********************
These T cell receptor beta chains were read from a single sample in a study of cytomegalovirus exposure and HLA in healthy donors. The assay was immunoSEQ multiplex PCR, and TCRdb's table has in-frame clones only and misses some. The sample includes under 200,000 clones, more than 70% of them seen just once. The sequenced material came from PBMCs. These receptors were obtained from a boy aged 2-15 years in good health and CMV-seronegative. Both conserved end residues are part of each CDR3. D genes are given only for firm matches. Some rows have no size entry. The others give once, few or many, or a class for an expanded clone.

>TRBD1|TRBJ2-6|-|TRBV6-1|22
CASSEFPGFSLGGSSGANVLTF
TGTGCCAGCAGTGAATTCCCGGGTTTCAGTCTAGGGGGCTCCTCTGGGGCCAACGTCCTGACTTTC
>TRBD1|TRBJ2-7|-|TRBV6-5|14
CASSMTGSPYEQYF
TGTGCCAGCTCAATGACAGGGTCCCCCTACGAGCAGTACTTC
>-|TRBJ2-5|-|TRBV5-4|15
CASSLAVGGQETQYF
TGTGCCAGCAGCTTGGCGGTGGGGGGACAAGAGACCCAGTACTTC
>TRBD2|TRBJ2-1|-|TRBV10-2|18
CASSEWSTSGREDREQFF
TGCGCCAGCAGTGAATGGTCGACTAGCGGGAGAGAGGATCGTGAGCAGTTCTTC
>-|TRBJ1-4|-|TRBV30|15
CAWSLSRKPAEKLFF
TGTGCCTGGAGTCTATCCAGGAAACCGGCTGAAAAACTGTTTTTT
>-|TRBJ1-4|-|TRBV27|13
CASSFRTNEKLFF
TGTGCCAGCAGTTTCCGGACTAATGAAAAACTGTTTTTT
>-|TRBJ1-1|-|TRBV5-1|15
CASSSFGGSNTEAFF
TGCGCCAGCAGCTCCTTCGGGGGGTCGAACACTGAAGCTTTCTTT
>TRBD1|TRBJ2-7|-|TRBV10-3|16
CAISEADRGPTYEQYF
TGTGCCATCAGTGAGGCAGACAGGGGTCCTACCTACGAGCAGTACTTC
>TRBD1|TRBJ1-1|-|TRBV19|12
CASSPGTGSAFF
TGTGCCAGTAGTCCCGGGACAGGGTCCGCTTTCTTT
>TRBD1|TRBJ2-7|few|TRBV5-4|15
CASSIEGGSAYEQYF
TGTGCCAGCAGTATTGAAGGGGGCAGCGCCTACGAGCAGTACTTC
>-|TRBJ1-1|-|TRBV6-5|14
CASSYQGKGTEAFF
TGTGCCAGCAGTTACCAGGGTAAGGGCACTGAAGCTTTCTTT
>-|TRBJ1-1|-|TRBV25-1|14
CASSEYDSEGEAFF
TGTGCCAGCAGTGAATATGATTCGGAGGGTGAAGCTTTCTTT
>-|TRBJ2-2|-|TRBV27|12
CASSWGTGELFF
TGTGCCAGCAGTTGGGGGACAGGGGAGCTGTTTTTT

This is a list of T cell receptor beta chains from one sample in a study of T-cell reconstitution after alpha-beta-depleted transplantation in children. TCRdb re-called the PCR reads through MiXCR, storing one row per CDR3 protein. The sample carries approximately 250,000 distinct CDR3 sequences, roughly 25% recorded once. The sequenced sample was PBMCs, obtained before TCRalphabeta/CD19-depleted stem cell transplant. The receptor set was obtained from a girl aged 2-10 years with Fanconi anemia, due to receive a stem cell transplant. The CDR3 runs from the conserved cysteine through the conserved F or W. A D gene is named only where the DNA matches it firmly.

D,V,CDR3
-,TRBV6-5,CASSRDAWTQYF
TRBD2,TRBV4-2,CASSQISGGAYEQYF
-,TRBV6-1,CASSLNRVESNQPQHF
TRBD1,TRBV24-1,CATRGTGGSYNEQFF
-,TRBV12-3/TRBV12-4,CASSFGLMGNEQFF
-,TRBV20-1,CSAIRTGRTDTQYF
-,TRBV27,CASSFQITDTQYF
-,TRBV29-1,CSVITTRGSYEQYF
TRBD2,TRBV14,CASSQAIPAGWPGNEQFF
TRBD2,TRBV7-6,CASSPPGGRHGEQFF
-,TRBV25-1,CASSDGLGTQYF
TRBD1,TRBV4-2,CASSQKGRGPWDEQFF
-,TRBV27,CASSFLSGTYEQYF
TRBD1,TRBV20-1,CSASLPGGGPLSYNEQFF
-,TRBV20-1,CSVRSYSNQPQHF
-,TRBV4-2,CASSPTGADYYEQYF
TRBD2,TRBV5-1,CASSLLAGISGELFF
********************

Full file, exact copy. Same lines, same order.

These T cell receptor beta chains were read from a single sample in a study of cytomegalovirus exposure and HLA in healthy donors. The assay was immunoSEQ multiplex PCR, and TCRdb's table has in-frame clones only and misses some. The sample includes under 200,000 clones, more than 70% of them seen just once. The sequenced material came from PBMCs. These receptors were obtained from a boy aged 2-15 years in good health and CMV-seronegative. Both conserved end residues are part of each CDR3. D genes are given only for firm matches. Some rows have no size entry. The others give once, few or many, or a class for an expanded clone.

>TRBD1|TRBJ2-6|-|TRBV6-1|22
CASSEFPGFSLGGSSGANVLTF
TGTGCCAGCAGTGAATTCCCGGGTTTCAGTCTAGGGGGCTCCTCTGGGGCCAACGTCCTGACTTTC
>TRBD1|TRBJ2-7|-|TRBV6-5|14
CASSMTGSPYEQYF
TGTGCCAGCTCAATGACAGGGTCCCCCTACGAGCAGTACTTC
>-|TRBJ2-5|-|TRBV5-4|15
CASSLAVGGQETQYF
TGTGCCAGCAGCTTGGCGGTGGGGGGACAAGAGACCCAGTACTTC
>TRBD2|TRBJ2-1|-|TRBV10-2|18
CASSEWSTSGREDREQFF
TGCGCCAGCAGTGAATGGTCGACTAGCGGGAGAGAGGATCGTGAGCAGTTCTTC
>-|TRBJ1-4|-|TRBV30|15
CAWSLSRKPAEKLFF
TGTGCCTGGAGTCTATCCAGGAAACCGGCTGAAAAACTGTTTTTT
>-|TRBJ1-4|-|TRBV27|13
CASSFRTNEKLFF
TGTGCCAGCAGTTTCCGGACTAATGAAAAACTGTTTTTT
>-|TRBJ1-1|-|TRBV5-1|15
CASSSFGGSNTEAFF
TGCGCCAGCAGCTCCTTCGGGGGGTCGAACACTGAAGCTTTCTTT
>TRBD1|TRBJ2-7|-|TRBV10-3|16
CAISEADRGPTYEQYF
TGTGCCATCAGTGAGGCAGACAGGGGTCCTACCTACGAGCAGTACTTC
>TRBD1|TRBJ1-1|-|TRBV19|12
CASSPGTGSAFF
TGTGCCAGTAGTCCCGGGACAGGGTCCGCTTTCTTT
>TRBD1|TRBJ2-7|few|TRBV5-4|15
CASSIEGGSAYEQYF
TGTGCCAGCAGTATTGAAGGGGGCAGCGCCTACGAGCAGTACTTC
>-|TRBJ1-1|-|TRBV6-5|14
CASSYQGKGTEAFF
TGTGCCAGCAGTTACCAGGGTAAGGGCACTGAAGCTTTCTTT
>-|TRBJ1-1|-|TRBV25-1|14
CASSEYDSEGEAFF
TGTGCCAGCAGTGAATATGATTCGGAGGGTGAAGCTTTCTTT
>-|TRBJ2-2|-|TRBV27|12
CASSWGTGELFF
TGTGCCAGCAGTTGGGGGACAGGGGAGCTGTTTTTT

This is a list of T cell receptor beta chains from one sample in a study of T-cell reconstitution after alpha-beta-depleted transplantation in children. TCRdb re-called the PCR reads through MiXCR, storing one row per CDR3 protein. The sample carries approximately 250,000 distinct CDR3 sequences, roughly 25% recorded once. The sequenced sample was PBMCs, obtained before TCRalphabeta/CD19-depleted stem cell transplant. The receptor set was obtained from a girl aged 2-10 years with Fanconi anemia, due to receive a stem cell transplant. The CDR3 runs from the conserved cysteine through the conserved F or W. A D gene is named only where the DNA matches it firmly.

D,V,CDR3
-,TRBV6-5,CASSRDAWTQYF
TRBD2,TRBV4-2,CASSQISGGAYEQYF
-,TRBV6-1,CASSLNRVESNQPQHF
TRBD1,TRBV24-1,CATRGTGGSYNEQFF
-,TRBV12-3/TRBV12-4,CASSFGLMGNEQFF
-,TRBV20-1,CSAIRTGRTDTQYF
-,TRBV27,CASSFQITDTQYF
-,TRBV29-1,CSVITTRGSYEQYF
TRBD2,TRBV14,CASSQAIPAGWPGNEQFF
TRBD2,TRBV7-6,CASSPPGGRHGEQFF
-,TRBV25-1,CASSDGLGTQYF
TRBD1,TRBV4-2,CASSQKGRGPWDEQFF
-,TRBV27,CASSFLSGTYEQYF
TRBD1,TRBV20-1,CSASLPGGGPLSYNEQFF
-,TRBV20-1,CSVRSYSNQPQHF
-,TRBV4-2,CASSPTGADYYEQYF
TRBD2,TRBV5-1,CASSLLAGISGELFF